PainSci summary of McKinney 1989?This page is one of thousands in the PainScience.com bibliography. It is not a general article: it is focused on a single scientific paper, and it may provide only just enough context for the summary to make sense. Links to other papers and more general information are provided at the bottom of the page, as often as possible. ★★★☆☆3-star ratings are for typical studies with no more (or less) than the usual common problems. Ratings are a highly subjective opinion, and subject to revision at any time. If you think this paper has been incorrectly rated, please let me know.
From the abstract: “Advice to mobilise in the early phase after neck injury reduces the number of patients with symptoms at two years and is superior to manipulative physiotherapy. Prolonged wearing of a collar is associated with persistence of symptoms.”
original abstract†Abstracts here may not perfectly match originals, for a variety of technical and practical reasons. Some abstacts are truncated for my purposes here, if they are particularly long-winded and unhelpful. I occasionally add clarifying notes. And I make some minor corrections.
OBJECTIVE: To assess the long term effect of early mobilisation exercises in patients with acute sprains of the neck after road accidents.
DESIGN: Single blind randomised prospective study of patients receiving physiotherapy, advice on mobilisation, or on an initial period of rest followed up after two years by postal questionnaire.
SETTING: Accident and emergency department in urban hospital.
PATIENTS: 247 Consecutive patients (mean age at injury 30.6 years) presenting within 48 hours after injury with no pre-existing disease of the neck or serious skeletal injury. Of these, 167 patients responded to the questionnaire; 77 who responded but had not completed their treatment or review course were included in the analysis as a fourth group (non-attenders).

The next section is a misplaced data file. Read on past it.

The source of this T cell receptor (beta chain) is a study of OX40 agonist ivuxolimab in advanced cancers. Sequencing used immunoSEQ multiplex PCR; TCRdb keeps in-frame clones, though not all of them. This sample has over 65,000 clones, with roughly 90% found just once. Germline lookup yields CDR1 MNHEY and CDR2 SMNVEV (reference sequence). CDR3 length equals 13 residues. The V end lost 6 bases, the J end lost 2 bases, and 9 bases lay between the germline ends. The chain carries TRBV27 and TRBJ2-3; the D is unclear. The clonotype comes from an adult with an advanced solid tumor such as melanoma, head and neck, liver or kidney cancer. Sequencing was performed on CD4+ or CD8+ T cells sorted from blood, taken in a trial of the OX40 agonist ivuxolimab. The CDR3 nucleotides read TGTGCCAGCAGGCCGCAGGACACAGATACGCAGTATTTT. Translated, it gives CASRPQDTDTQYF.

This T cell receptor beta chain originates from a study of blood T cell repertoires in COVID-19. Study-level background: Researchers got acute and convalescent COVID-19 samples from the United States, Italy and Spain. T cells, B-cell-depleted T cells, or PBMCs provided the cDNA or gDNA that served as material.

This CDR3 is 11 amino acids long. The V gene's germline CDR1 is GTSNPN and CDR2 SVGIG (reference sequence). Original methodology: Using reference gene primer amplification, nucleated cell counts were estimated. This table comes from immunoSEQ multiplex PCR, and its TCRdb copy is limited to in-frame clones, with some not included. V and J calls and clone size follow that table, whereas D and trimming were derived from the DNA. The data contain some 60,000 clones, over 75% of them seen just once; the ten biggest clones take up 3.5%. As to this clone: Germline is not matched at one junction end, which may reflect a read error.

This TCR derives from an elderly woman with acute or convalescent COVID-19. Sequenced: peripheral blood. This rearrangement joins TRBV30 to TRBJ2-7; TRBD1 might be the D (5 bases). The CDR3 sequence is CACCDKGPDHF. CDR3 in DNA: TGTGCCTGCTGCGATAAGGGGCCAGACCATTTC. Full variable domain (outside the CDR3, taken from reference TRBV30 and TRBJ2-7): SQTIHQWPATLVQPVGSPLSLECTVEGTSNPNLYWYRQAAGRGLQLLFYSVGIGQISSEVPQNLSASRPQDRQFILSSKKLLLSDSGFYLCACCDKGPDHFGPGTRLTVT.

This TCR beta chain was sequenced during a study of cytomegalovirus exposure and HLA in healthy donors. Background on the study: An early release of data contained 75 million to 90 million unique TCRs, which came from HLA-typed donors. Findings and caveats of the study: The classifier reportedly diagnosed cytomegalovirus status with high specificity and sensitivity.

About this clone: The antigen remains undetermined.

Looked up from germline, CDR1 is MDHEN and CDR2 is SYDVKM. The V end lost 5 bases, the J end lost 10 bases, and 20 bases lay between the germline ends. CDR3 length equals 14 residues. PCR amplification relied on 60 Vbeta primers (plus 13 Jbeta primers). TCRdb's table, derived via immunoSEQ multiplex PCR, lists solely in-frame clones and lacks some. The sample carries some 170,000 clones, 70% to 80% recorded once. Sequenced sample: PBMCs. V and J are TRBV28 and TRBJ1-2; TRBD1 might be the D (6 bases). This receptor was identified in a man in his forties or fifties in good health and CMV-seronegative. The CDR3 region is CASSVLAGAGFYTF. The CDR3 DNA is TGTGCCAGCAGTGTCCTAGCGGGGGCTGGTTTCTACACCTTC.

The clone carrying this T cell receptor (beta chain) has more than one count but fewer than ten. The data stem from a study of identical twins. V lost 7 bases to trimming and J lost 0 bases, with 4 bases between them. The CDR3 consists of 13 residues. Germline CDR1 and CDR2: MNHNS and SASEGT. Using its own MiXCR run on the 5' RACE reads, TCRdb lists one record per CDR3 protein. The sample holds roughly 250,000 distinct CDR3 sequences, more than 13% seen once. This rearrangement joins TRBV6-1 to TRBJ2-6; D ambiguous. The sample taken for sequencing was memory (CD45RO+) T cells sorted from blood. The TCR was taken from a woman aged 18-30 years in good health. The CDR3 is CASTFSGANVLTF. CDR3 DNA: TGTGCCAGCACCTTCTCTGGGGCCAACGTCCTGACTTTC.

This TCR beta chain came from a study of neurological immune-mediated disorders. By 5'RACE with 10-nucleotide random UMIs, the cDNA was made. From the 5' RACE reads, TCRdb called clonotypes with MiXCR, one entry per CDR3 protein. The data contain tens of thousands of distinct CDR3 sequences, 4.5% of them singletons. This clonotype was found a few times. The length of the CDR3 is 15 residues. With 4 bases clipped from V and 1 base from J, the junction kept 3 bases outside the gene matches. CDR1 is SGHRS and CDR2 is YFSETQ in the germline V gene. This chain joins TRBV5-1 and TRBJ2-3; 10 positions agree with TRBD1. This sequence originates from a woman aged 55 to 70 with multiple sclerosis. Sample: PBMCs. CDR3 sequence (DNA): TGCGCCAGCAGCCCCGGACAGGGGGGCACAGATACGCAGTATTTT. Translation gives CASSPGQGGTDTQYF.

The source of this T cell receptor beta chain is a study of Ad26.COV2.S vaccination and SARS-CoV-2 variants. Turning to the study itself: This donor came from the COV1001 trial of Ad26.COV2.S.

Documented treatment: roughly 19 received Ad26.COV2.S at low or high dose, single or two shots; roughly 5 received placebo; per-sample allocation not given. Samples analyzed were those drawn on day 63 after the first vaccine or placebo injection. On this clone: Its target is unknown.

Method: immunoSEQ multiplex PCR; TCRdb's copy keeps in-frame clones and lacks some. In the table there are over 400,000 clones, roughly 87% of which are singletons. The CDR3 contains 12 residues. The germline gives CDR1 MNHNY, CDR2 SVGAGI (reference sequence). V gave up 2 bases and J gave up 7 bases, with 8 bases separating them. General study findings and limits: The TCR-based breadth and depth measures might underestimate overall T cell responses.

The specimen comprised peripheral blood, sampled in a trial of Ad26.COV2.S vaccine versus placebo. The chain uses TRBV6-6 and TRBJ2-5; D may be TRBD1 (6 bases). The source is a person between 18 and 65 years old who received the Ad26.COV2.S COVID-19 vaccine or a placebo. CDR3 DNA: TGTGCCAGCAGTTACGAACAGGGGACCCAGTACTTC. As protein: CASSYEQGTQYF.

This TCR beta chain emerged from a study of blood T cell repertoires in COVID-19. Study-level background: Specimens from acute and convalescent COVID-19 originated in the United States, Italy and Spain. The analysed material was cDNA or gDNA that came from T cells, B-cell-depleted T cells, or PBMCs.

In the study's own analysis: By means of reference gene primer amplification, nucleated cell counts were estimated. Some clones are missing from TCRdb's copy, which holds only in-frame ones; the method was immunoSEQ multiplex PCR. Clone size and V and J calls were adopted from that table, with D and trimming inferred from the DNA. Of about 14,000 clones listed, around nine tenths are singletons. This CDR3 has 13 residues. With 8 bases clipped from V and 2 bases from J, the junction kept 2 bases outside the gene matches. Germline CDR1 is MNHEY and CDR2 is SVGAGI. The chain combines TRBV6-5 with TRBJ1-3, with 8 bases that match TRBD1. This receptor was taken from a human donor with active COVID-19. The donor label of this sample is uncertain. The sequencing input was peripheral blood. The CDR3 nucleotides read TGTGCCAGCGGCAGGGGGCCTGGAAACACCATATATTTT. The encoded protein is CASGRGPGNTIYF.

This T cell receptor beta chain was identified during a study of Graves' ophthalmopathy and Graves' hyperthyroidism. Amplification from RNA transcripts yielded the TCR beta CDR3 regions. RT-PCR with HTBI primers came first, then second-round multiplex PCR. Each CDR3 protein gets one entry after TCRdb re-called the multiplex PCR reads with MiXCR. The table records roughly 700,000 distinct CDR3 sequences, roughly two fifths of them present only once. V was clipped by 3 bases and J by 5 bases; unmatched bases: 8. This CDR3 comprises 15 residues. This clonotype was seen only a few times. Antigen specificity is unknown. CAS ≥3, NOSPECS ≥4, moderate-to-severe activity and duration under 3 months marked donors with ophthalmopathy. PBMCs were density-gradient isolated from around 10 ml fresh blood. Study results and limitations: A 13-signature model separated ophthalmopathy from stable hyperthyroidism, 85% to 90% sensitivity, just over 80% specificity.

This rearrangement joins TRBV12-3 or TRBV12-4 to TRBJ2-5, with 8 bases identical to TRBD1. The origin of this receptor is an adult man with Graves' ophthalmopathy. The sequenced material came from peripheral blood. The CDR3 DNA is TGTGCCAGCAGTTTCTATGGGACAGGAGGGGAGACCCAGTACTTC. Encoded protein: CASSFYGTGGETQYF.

MAIN OUTCOME MEASURE: Presence of symptoms after two years.
RESULTS: Of the 167 patients (68%) responding, the percentage of patients still with symptoms was not significantly different in those receiving rest or physiotherapy (46%, 12/26 v 44%, 24/54), but that in those receiving advice on early mobilisation was significantly lower (23%, 11/48, p = 0.02). Of the 104 patients without symptoms, 94 (90%) recovered within six months and 62 (60%) within three months. Patients without symptoms who received advice or physiotherapy wore a collar for a significantly shorter time than those with persistent symptoms (mean duration 1.4 (SD 0.7) months v 2.8 (1.6) months, p = 0.005 and 1.6 (1.1) months v 1.8 (1.3) months, p = 0.006 respectively).
CONCLUSIONS: Advice to mobilise in the early phase after neck injury reduces the number of patients with symptoms at two years and is superior to manipulative physiotherapy. Prolonged wearing of a collar is associated with persistence of symptoms.
These three articles on PainScience.com cite McKinney 1989 as a source:
- PS Does Massage Therapy Work? — A review of the science of massage therapy … such as it is
- PS Mobilize! — Dynamic joint mobility drills are an alternative to stretching that “massage with movement”
- PS The Art of Rest — The finer points of resting strategy when recovering from injury and chronic pain (hint: it’s a bit trickier than you might think)
This page is part of the PainScience BIBLIOGRAPHY, which contains plain language summaries of thousands of scientific papers & others sources. It’s like a highly specialized blog. A few highlights:
- Effectiveness of customised foot orthoses for Achilles tendinopathy: a randomised controlled trial. Munteanu 2015 Br J Sports Med.
- A Bayesian model-averaged meta-analysis of the power pose effect with informed and default priors: the case of felt power. Gronau 2017 Comprehensive Results in Social Psychology.
- The neck and headaches. Bogduk 2014 Neurol Clin.
- Agreement of self-reported items and clinically assessed nerve root involvement (or sciatica) in a primary care setting. Konstantinou 2012 Eur Spine J.
- Effect of NSAIDs on Recovery From Acute Skeletal Muscle Injury: A Systematic Review and Meta-analysis. Morelli 2017 Am J Sports Med.